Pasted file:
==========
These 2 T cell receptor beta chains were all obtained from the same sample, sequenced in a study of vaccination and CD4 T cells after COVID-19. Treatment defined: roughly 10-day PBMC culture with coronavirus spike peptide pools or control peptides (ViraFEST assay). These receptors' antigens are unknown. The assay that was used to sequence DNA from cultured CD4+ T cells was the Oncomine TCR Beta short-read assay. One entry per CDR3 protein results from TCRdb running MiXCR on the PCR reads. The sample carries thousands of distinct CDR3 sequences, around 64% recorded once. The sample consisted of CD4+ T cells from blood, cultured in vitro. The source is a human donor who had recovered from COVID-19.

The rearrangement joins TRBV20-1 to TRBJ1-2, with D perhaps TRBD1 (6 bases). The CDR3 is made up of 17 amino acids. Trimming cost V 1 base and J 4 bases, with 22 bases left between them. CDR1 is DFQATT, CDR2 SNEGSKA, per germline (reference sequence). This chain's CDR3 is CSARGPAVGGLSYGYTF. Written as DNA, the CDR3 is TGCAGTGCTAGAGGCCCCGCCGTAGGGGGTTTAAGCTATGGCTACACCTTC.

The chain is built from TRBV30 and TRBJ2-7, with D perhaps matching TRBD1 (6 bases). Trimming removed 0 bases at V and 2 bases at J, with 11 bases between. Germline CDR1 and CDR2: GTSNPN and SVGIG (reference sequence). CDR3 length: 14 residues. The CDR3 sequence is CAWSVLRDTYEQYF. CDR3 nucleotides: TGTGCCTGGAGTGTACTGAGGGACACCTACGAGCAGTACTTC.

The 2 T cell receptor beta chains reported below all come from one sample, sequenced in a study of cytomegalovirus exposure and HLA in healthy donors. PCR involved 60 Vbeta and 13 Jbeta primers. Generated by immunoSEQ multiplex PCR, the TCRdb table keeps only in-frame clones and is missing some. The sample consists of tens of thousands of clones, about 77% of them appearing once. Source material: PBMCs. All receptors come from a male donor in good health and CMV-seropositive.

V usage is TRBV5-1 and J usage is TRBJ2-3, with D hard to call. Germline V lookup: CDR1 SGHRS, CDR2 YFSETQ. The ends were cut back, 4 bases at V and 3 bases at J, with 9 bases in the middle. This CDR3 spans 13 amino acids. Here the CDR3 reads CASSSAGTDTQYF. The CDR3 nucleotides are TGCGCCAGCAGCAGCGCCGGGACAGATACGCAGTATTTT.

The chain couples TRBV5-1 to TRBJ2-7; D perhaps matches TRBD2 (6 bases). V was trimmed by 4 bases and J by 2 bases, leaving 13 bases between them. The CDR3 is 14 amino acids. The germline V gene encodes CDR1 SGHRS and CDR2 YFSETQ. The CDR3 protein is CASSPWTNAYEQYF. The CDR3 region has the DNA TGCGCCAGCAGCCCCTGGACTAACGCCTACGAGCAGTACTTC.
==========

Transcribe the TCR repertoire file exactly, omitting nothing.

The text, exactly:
These 2 T cell receptor beta chains were all obtained from the same sample, sequenced in a study of vaccination and CD4 T cells after COVID-19. Treatment defined: roughly 10-day PBMC culture with coronavirus spike peptide pools or control peptides (ViraFEST assay). These receptors' antigens are unknown. The assay that was used to sequence DNA from cultured CD4+ T cells was the Oncomine TCR Beta short-read assay. One entry per CDR3 protein results from TCRdb running MiXCR on the PCR reads. The sample carries thousands of distinct CDR3 sequences, around 64% recorded once. The sample consisted of CD4+ T cells from blood, cultured in vitro. The source is a human donor who had recovered from COVID-19.

The rearrangement joins TRBV20-1 to TRBJ1-2, with D perhaps TRBD1 (6 bases). The CDR3 is made up of 17 amino acids. Trimming cost V 1 base and J 4 bases, with 22 bases left between them. CDR1 is DFQATT, CDR2 SNEGSKA, per germline (reference sequence). This chain's CDR3 is CSARGPAVGGLSYGYTF. Written as DNA, the CDR3 is TGCAGTGCTAGAGGCCCCGCCGTAGGGGGTTTAAGCTATGGCTACACCTTC.

The chain is built from TRBV30 and TRBJ2-7, with D perhaps matching TRBD1 (6 bases). Trimming removed 0 bases at V and 2 bases at J, with 11 bases between. Germline CDR1 and CDR2: GTSNPN and SVGIG (reference sequence). CDR3 length: 14 residues. The CDR3 sequence is CAWSVLRDTYEQYF. CDR3 nucleotides: TGTGCCTGGAGTGTACTGAGGGACACCTACGAGCAGTACTTC.

The 2 T cell receptor beta chains reported below all come from one sample, sequenced in a study of cytomegalovirus exposure and HLA in healthy donors. PCR involved 60 Vbeta and 13 Jbeta primers. Generated by immunoSEQ multiplex PCR, the TCRdb table keeps only in-frame clones and is missing some. The sample consists of tens of thousands of clones, about 77% of them appearing once. Source material: PBMCs. All receptors come from a male donor in good health and CMV-seropositive.

V usage is TRBV5-1 and J usage is TRBJ2-3, with D hard to call. Germline V lookup: CDR1 SGHRS, CDR2 YFSETQ. The ends were cut back, 4 bases at V and 3 bases at J, with 9 bases in the middle. This CDR3 spans 13 amino acids. Here the CDR3 reads CASSSAGTDTQYF. The CDR3 nucleotides are TGCGCCAGCAGCAGCGCCGGGACAGATACGCAGTATTTT.

The chain couples TRBV5-1 to TRBJ2-7; D perhaps matches TRBD2 (6 bases). V was trimmed by 4 bases and J by 2 bases, leaving 13 bases between them. The CDR3 is 14 amino acids. The germline V gene encodes CDR1 SGHRS and CDR2 YFSETQ. The CDR3 protein is CASSPWTNAYEQYF. The CDR3 region has the DNA TGCGCCAGCAGCCCCTGGACTAACGCCTACGAGCAGTACTTC.